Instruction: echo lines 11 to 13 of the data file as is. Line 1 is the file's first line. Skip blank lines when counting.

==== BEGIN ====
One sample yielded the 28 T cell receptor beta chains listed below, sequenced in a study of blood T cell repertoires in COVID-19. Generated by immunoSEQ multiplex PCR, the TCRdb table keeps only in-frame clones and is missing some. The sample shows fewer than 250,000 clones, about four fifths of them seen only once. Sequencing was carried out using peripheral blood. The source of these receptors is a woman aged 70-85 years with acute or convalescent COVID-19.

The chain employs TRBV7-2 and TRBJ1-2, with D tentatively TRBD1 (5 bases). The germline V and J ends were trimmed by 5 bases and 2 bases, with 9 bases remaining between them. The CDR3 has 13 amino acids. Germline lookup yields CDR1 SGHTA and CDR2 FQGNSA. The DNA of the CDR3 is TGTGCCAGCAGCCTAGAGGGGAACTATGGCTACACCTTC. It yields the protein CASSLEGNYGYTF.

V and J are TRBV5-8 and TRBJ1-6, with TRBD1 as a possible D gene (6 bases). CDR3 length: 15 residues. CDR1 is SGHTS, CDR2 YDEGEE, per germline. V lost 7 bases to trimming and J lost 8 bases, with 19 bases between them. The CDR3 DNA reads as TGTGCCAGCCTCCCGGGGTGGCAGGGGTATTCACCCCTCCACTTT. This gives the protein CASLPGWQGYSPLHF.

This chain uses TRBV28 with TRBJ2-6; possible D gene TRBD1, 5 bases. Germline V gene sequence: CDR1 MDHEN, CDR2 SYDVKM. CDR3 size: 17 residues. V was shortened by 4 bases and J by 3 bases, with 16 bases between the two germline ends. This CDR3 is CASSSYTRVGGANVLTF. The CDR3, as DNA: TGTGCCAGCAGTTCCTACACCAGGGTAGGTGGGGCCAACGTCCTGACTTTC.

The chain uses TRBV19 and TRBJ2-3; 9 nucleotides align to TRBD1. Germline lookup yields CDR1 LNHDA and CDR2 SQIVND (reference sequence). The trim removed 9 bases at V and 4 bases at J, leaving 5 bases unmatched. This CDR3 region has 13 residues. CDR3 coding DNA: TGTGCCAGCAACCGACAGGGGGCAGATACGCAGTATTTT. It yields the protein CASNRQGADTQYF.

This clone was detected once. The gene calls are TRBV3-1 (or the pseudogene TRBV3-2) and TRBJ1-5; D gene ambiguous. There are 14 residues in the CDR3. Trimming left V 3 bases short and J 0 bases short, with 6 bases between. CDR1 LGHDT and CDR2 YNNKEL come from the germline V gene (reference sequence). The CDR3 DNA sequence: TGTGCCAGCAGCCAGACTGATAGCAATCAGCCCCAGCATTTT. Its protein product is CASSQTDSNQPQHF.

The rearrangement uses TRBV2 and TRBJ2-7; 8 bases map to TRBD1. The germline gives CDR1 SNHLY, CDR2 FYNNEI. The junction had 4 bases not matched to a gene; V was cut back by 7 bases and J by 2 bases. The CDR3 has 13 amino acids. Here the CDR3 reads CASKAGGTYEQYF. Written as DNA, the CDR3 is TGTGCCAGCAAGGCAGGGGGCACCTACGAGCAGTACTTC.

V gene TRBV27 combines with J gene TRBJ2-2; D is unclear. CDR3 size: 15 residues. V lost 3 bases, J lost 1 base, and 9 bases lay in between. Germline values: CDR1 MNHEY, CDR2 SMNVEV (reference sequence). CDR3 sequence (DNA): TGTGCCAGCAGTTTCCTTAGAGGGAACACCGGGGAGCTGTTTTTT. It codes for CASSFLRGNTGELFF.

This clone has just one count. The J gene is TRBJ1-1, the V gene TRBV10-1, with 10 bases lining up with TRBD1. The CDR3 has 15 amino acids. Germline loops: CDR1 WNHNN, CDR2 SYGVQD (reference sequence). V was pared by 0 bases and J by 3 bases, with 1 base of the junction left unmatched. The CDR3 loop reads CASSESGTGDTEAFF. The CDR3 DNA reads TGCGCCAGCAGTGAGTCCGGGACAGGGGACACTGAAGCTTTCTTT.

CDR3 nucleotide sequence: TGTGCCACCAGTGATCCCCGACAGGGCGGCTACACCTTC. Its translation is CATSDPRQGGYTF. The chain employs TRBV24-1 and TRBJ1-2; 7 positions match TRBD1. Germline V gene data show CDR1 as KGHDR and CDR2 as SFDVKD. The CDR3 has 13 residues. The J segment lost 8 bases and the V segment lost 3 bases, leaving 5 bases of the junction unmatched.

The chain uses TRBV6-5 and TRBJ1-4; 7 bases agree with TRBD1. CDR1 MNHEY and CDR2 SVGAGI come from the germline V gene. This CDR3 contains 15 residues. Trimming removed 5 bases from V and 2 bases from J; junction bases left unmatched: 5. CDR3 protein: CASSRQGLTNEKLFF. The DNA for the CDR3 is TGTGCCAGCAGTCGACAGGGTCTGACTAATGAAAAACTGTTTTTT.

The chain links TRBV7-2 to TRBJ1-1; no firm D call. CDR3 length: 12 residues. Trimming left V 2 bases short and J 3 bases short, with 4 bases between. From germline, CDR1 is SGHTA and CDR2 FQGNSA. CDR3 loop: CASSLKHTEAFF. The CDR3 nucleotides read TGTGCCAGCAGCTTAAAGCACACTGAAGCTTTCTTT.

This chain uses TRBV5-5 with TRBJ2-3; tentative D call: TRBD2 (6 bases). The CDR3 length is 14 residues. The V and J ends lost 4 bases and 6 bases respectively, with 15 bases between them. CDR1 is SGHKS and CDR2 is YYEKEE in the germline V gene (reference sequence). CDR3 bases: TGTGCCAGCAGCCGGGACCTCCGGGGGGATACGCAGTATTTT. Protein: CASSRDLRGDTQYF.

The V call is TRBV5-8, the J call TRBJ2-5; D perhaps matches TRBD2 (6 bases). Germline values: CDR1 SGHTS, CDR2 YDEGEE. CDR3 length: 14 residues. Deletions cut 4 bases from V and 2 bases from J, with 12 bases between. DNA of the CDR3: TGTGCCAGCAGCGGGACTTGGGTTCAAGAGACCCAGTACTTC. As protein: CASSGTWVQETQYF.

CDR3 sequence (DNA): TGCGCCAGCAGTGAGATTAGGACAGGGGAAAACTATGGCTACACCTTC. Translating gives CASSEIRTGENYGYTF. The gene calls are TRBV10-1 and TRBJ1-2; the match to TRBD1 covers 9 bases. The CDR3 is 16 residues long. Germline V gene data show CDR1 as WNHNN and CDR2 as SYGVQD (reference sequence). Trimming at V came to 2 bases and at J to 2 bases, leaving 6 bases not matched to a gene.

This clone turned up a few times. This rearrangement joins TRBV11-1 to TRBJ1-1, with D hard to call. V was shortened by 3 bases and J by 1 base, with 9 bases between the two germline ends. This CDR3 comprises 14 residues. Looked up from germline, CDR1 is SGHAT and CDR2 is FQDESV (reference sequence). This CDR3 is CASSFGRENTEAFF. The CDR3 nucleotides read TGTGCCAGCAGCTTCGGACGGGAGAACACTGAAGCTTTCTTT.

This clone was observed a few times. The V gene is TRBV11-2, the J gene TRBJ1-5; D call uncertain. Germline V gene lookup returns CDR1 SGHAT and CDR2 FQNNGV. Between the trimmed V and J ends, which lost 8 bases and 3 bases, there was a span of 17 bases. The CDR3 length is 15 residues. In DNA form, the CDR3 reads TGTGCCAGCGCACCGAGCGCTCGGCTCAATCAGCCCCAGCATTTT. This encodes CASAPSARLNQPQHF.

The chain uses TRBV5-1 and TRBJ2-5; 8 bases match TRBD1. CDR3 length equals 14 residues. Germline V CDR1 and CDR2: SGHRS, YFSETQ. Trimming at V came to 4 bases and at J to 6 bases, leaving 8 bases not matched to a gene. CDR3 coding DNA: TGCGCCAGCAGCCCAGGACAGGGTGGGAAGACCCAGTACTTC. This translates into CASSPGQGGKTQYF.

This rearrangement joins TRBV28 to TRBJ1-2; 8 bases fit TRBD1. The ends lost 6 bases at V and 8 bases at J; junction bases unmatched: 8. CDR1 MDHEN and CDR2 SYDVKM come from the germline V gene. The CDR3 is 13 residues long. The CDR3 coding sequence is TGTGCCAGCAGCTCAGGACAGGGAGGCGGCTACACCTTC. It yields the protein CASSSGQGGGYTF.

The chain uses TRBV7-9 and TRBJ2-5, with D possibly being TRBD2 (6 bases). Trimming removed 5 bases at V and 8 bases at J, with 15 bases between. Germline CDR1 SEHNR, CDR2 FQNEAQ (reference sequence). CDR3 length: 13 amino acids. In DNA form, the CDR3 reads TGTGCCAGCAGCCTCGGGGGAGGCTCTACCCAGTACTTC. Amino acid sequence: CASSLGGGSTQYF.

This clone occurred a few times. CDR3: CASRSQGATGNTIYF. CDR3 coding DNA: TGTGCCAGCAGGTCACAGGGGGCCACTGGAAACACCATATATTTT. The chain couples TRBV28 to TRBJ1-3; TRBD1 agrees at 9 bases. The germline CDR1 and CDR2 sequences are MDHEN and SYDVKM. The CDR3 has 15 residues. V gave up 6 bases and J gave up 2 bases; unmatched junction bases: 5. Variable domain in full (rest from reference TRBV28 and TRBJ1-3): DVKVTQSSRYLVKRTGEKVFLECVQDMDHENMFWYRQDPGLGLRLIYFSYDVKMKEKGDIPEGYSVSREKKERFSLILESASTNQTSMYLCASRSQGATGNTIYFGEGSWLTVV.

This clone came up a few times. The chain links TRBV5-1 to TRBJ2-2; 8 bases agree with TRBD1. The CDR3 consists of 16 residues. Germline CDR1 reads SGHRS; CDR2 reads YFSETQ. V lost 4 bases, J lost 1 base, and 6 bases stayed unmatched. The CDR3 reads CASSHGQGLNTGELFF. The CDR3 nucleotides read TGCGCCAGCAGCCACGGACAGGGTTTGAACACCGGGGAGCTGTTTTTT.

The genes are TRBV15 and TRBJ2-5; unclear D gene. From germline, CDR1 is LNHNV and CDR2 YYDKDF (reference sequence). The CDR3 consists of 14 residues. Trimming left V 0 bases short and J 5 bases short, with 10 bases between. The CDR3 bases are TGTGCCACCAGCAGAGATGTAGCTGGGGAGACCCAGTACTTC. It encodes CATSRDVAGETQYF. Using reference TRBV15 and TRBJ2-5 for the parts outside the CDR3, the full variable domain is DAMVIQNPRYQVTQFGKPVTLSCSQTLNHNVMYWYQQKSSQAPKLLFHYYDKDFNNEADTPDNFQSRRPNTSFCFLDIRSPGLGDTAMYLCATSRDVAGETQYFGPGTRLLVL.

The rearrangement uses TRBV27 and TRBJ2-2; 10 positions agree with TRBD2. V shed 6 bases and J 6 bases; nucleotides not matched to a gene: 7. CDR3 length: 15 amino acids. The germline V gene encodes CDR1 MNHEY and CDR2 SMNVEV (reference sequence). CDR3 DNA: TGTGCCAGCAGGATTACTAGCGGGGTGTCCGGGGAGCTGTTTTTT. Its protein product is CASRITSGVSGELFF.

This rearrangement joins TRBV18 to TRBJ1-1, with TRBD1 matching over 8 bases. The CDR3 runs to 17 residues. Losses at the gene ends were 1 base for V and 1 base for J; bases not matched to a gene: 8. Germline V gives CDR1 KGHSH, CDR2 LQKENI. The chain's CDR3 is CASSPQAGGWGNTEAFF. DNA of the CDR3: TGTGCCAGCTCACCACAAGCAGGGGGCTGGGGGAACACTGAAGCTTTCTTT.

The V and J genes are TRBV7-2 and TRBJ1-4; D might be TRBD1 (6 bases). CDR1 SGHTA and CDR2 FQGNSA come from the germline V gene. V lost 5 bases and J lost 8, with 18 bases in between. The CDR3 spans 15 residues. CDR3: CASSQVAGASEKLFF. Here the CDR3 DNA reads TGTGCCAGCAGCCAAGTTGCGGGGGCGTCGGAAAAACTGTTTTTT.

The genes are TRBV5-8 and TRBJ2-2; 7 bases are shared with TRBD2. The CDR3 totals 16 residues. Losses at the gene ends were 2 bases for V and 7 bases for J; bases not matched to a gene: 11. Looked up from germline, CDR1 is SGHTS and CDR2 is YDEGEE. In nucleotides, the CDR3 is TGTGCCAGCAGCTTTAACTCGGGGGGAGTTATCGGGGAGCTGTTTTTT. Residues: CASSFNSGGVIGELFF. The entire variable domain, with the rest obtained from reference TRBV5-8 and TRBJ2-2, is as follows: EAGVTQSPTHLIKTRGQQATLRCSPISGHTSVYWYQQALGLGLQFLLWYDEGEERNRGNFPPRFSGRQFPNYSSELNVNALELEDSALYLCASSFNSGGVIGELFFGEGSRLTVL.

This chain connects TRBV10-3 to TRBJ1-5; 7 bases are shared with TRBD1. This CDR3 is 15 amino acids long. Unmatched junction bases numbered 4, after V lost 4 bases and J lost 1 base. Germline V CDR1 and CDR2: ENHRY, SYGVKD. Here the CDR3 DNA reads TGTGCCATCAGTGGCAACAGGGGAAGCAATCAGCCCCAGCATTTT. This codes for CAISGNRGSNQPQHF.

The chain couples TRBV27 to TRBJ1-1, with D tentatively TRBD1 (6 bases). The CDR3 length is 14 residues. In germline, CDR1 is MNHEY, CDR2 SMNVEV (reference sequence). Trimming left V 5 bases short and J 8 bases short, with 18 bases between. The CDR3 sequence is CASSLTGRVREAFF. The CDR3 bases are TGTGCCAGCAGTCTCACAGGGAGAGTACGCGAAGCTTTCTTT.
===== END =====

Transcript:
The chain uses TRBV6-5 and TRBJ1-4; 7 bases agree with TRBD1. CDR1 MNHEY and CDR2 SVGAGI come from the germline V gene. This CDR3 contains 15 residues. Trimming removed 5 bases from V and 2 bases from J; junction bases left unmatched: 5. CDR3 protein: CASSRQGLTNEKLFF. The DNA for the CDR3 is TGTGCCAGCAGTCGACAGGGTCTGACTAATGAAAAACTGTTTTTT.

The chain links TRBV7-2 to TRBJ1-1; no firm D call. CDR3 length: 12 residues. Trimming left V 2 bases short and J 3 bases short, with 4 bases between. From germline, CDR1 is SGHTA and CDR2 FQGNSA. CDR3 loop: CASSLKHTEAFF. The CDR3 nucleotides read TGTGCCAGCAGCTTAAAGCACACTGAAGCTTTCTTT.

This chain uses TRBV5-5 with TRBJ2-3; tentative D call: TRBD2 (6 bases). The CDR3 length is 14 residues. The V and J ends lost 4 bases and 6 bases respectively, with 15 bases between them. CDR1 is SGHKS and CDR2 is YYEKEE in the germline V gene (reference sequence). CDR3 bases: TGTGCCAGCAGCCGGGACCTCCGGGGGGATACGCAGTATTTT. Protein: CASSRDLRGDTQYF.